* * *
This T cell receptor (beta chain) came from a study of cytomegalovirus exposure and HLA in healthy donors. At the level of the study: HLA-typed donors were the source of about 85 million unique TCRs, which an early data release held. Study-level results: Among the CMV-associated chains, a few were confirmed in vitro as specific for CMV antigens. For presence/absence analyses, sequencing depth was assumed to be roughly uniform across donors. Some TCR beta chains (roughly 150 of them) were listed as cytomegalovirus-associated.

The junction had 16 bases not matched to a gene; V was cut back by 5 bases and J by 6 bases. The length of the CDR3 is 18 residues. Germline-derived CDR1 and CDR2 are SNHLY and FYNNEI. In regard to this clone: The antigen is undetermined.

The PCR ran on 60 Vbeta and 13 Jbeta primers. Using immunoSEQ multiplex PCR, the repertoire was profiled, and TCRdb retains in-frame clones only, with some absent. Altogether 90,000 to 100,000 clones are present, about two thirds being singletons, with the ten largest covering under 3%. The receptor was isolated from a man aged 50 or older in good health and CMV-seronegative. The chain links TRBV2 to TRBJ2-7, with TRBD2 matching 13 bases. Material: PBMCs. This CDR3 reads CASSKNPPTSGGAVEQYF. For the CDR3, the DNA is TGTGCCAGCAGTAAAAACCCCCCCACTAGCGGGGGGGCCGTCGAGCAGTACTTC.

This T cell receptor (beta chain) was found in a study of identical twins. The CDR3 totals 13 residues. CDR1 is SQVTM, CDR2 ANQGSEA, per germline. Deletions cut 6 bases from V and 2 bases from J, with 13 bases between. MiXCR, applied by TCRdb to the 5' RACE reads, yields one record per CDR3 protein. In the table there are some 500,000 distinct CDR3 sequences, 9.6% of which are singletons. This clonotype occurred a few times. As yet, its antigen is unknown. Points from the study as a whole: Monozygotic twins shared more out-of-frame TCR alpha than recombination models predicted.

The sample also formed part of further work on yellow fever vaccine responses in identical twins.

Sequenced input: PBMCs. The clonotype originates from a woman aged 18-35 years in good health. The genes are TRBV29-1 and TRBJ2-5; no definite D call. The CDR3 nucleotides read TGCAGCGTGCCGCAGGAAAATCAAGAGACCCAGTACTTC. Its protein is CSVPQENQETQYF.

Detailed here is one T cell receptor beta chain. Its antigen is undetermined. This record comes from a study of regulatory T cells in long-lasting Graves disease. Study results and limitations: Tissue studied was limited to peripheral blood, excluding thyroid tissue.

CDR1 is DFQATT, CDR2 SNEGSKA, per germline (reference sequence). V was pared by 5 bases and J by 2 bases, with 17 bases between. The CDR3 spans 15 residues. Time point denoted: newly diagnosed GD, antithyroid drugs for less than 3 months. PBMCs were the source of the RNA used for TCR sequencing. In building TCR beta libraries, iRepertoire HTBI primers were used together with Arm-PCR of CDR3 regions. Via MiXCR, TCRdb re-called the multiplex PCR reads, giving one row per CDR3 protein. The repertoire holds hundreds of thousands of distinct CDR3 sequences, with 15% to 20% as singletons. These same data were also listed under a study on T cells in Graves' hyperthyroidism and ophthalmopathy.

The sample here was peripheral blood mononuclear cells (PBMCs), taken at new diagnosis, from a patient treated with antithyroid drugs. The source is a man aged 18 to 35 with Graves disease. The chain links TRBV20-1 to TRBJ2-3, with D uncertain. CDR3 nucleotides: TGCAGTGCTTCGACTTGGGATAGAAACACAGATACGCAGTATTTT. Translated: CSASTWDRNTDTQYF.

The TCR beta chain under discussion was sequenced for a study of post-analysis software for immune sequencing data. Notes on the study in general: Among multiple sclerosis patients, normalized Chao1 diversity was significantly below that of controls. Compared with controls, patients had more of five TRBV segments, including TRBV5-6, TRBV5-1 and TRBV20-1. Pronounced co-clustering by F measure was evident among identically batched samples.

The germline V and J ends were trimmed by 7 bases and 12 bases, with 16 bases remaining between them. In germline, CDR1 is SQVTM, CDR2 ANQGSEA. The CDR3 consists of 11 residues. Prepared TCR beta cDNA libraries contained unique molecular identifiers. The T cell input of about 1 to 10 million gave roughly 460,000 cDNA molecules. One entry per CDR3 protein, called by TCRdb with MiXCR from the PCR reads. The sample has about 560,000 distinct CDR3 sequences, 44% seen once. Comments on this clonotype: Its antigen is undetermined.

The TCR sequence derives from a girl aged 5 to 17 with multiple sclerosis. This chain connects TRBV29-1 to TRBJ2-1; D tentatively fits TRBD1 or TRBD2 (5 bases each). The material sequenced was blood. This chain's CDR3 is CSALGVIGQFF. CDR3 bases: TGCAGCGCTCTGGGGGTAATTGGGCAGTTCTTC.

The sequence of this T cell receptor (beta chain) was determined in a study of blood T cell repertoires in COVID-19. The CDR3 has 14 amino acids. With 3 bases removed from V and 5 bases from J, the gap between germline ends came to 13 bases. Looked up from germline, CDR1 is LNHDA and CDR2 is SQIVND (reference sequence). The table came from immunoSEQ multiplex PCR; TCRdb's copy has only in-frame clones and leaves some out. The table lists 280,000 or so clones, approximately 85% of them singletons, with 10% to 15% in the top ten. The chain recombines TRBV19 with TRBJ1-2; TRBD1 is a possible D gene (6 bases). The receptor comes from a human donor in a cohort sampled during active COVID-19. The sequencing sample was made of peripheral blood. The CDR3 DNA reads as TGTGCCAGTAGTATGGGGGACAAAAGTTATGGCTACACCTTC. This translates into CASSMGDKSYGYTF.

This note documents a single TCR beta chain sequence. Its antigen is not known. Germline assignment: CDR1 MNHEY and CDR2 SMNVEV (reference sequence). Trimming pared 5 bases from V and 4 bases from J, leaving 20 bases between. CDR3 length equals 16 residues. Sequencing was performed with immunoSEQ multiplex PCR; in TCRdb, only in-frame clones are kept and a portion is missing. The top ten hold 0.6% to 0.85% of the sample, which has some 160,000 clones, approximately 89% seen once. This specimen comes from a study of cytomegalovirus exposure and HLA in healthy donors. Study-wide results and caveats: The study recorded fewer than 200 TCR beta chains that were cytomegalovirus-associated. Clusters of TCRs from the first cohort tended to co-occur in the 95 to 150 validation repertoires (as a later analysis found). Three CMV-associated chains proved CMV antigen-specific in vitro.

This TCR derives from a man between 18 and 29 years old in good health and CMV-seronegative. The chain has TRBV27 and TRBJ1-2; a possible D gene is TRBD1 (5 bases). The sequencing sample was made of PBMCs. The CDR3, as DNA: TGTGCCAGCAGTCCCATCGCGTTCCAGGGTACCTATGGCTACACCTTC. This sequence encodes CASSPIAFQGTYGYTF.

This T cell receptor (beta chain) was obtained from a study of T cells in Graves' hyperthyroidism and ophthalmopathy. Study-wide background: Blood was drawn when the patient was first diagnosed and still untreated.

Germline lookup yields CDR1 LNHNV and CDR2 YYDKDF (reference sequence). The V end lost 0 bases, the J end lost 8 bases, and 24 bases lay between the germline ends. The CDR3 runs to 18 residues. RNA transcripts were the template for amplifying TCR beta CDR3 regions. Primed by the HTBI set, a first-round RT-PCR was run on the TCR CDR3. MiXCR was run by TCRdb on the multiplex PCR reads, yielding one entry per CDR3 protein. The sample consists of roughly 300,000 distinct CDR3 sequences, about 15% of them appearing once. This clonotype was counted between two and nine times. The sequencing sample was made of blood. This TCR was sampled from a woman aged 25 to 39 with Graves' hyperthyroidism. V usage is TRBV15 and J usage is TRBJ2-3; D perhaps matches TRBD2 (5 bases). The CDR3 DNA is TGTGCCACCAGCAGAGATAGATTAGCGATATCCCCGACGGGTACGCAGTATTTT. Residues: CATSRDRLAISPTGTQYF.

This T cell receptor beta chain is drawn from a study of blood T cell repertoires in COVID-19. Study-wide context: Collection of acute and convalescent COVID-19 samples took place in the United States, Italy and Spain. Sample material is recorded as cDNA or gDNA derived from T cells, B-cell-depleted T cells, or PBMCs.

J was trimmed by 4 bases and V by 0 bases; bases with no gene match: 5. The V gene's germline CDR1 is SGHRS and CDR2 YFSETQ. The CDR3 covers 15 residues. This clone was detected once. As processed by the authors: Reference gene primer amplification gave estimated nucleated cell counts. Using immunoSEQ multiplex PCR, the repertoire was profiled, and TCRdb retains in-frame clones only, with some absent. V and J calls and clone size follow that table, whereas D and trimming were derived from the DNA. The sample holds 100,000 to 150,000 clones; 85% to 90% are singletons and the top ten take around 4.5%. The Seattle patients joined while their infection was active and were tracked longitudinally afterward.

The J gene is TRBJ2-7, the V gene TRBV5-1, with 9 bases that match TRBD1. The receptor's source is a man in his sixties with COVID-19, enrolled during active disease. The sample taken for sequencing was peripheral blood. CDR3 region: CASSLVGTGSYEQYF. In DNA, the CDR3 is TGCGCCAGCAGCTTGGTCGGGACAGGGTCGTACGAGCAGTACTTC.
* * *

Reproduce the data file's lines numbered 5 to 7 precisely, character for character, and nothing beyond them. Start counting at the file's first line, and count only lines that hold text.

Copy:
The sample also formed part of further work on yellow fever vaccine responses in identical twins.

Sequenced input: PBMCs. The clonotype originates from a woman aged 18-35 years in good health. The genes are TRBV29-1 and TRBJ2-5; no definite D call. The CDR3 nucleotides read TGCAGCGTGCCGCAGGAAAATCAAGAGACCCAGTACTTC. Its protein is CSVPQENQETQYF.

Detailed here is one T cell receptor beta chain. Its antigen is undetermined. This record comes from a study of regulatory T cells in long-lasting Graves disease. Study results and limitations: Tissue studied was limited to peripheral blood, excluding thyroid tissue.